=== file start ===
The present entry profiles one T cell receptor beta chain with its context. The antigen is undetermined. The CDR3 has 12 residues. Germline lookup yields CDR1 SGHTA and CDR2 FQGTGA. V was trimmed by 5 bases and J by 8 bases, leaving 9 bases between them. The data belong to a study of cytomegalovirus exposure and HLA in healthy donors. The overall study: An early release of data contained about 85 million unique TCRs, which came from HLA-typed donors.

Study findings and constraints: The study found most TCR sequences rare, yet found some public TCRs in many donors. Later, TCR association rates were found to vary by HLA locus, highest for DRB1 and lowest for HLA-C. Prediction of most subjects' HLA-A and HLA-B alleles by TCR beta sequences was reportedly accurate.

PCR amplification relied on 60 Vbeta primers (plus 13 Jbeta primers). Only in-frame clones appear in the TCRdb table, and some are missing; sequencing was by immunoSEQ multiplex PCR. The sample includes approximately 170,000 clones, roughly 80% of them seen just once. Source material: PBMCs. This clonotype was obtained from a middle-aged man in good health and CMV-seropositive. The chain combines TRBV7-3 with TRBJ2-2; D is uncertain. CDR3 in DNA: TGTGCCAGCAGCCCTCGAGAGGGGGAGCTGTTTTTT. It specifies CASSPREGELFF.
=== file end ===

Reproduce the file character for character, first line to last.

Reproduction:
The present entry profiles one T cell receptor beta chain with its context. The antigen is undetermined. The CDR3 has 12 residues. Germline lookup yields CDR1 SGHTA and CDR2 FQGTGA. V was trimmed by 5 bases and J by 8 bases, leaving 9 bases between them. The data belong to a study of cytomegalovirus exposure and HLA in healthy donors. The overall study: An early release of data contained about 85 million unique TCRs, which came from HLA-typed donors.

Study findings and constraints: The study found most TCR sequences rare, yet found some public TCRs in many donors. Later, TCR association rates were found to vary by HLA locus, highest for DRB1 and lowest for HLA-C. Prediction of most subjects' HLA-A and HLA-B alleles by TCR beta sequences was reportedly accurate.

PCR amplification relied on 60 Vbeta primers (plus 13 Jbeta primers). Only in-frame clones appear in the TCRdb table, and some are missing; sequencing was by immunoSEQ multiplex PCR. The sample includes approximately 170,000 clones, roughly 80% of them seen just once. Source material: PBMCs. This clonotype was obtained from a middle-aged man in good health and CMV-seropositive. The chain combines TRBV7-3 with TRBJ2-2; D is uncertain. CDR3 in DNA: TGTGCCAGCAGCCCTCGAGAGGGGGAGCTGTTTTTT. It specifies CASSPREGELFF.